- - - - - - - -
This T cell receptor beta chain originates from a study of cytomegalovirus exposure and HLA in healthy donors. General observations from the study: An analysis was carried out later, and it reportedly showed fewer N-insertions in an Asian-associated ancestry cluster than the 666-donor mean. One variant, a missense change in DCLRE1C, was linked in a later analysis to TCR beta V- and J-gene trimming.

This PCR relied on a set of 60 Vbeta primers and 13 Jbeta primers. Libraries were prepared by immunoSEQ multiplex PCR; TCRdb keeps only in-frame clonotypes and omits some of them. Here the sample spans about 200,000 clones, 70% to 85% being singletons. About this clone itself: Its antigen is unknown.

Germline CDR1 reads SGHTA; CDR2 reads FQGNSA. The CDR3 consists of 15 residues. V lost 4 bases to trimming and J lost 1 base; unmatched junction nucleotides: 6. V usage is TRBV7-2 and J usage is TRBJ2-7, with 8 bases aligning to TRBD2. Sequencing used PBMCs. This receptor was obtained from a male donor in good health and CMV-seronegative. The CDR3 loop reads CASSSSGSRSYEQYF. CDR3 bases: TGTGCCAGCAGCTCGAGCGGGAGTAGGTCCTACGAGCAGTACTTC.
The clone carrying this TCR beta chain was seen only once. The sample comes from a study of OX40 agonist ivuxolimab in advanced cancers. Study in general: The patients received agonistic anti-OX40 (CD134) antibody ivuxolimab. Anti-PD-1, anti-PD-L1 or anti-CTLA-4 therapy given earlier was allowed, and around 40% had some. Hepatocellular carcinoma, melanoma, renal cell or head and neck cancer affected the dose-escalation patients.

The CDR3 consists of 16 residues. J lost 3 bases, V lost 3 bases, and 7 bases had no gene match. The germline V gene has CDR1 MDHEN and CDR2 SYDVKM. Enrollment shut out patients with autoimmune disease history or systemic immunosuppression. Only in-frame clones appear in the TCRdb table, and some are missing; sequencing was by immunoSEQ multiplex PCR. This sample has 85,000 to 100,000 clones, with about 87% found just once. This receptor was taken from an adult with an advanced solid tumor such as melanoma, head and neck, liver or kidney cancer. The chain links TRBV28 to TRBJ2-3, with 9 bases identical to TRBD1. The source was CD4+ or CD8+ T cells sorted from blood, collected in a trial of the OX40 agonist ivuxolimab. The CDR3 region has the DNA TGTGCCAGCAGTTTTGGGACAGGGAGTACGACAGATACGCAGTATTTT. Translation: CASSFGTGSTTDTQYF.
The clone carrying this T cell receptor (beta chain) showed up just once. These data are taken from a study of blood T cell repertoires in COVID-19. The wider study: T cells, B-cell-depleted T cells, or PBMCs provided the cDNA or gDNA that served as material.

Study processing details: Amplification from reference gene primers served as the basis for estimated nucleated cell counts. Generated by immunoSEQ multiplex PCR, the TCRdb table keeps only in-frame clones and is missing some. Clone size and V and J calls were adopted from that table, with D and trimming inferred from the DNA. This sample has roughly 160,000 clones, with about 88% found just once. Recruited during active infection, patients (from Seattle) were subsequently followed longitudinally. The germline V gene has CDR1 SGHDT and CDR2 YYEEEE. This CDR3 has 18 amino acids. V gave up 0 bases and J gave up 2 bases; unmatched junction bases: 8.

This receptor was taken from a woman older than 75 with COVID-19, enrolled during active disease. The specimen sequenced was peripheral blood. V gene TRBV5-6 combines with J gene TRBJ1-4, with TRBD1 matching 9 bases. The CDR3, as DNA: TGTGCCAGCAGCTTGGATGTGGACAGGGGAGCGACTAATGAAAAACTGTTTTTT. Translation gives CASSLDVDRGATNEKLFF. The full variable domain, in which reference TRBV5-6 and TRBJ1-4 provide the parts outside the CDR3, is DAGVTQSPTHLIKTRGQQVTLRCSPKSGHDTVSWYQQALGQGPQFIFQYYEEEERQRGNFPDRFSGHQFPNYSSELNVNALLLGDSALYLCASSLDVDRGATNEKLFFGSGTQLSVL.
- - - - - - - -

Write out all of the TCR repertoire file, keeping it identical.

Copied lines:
This T cell receptor beta chain originates from a study of cytomegalovirus exposure and HLA in healthy donors. General observations from the study: An analysis was carried out later, and it reportedly showed fewer N-insertions in an Asian-associated ancestry cluster than the 666-donor mean. One variant, a missense change in DCLRE1C, was linked in a later analysis to TCR beta V- and J-gene trimming.

This PCR relied on a set of 60 Vbeta primers and 13 Jbeta primers. Libraries were prepared by immunoSEQ multiplex PCR; TCRdb keeps only in-frame clonotypes and omits some of them. Here the sample spans about 200,000 clones, 70% to 85% being singletons. About this clone itself: Its antigen is unknown.

Germline CDR1 reads SGHTA; CDR2 reads FQGNSA. The CDR3 consists of 15 residues. V lost 4 bases to trimming and J lost 1 base; unmatched junction nucleotides: 6. V usage is TRBV7-2 and J usage is TRBJ2-7, with 8 bases aligning to TRBD2. Sequencing used PBMCs. This receptor was obtained from a male donor in good health and CMV-seronegative. The CDR3 loop reads CASSSSGSRSYEQYF. CDR3 bases: TGTGCCAGCAGCTCGAGCGGGAGTAGGTCCTACGAGCAGTACTTC.
The clone carrying this TCR beta chain was seen only once. The sample comes from a study of OX40 agonist ivuxolimab in advanced cancers. Study in general: The patients received agonistic anti-OX40 (CD134) antibody ivuxolimab. Anti-PD-1, anti-PD-L1 or anti-CTLA-4 therapy given earlier was allowed, and around 40% had some. Hepatocellular carcinoma, melanoma, renal cell or head and neck cancer affected the dose-escalation patients.

The CDR3 consists of 16 residues. J lost 3 bases, V lost 3 bases, and 7 bases had no gene match. The germline V gene has CDR1 MDHEN and CDR2 SYDVKM. Enrollment shut out patients with autoimmune disease history or systemic immunosuppression. Only in-frame clones appear in the TCRdb table, and some are missing; sequencing was by immunoSEQ multiplex PCR. This sample has 85,000 to 100,000 clones, with about 87% found just once. This receptor was taken from an adult with an advanced solid tumor such as melanoma, head and neck, liver or kidney cancer. The chain links TRBV28 to TRBJ2-3, with 9 bases identical to TRBD1. The source was CD4+ or CD8+ T cells sorted from blood, collected in a trial of the OX40 agonist ivuxolimab. The CDR3 region has the DNA TGTGCCAGCAGTTTTGGGACAGGGAGTACGACAGATACGCAGTATTTT. Translation: CASSFGTGSTTDTQYF.
The clone carrying this T cell receptor (beta chain) showed up just once. These data are taken from a study of blood T cell repertoires in COVID-19. The wider study: T cells, B-cell-depleted T cells, or PBMCs provided the cDNA or gDNA that served as material.

Study processing details: Amplification from reference gene primers served as the basis for estimated nucleated cell counts. Generated by immunoSEQ multiplex PCR, the TCRdb table keeps only in-frame clones and is missing some. Clone size and V and J calls were adopted from that table, with D and trimming inferred from the DNA. This sample has roughly 160,000 clones, with about 88% found just once. Recruited during active infection, patients (from Seattle) were subsequently followed longitudinally. The germline V gene has CDR1 SGHDT and CDR2 YYEEEE. This CDR3 has 18 amino acids. V gave up 0 bases and J gave up 2 bases; unmatched junction bases: 8.

This receptor was taken from a woman older than 75 with COVID-19, enrolled during active disease. The specimen sequenced was peripheral blood. V gene TRBV5-6 combines with J gene TRBJ1-4, with TRBD1 matching 9 bases. The CDR3, as DNA: TGTGCCAGCAGCTTGGATGTGGACAGGGGAGCGACTAATGAAAAACTGTTTTTT. Translation gives CASSLDVDRGATNEKLFF. The full variable domain, in which reference TRBV5-6 and TRBJ1-4 provide the parts outside the CDR3, is DAGVTQSPTHLIKTRGQQVTLRCSPKSGHDTVSWYQQALGQGPQFIFQYYEEEERQRGNFPDRFSGHQFPNYSSELNVNALLLGDSALYLCASSLDVDRGATNEKLFFGSGTQLSVL.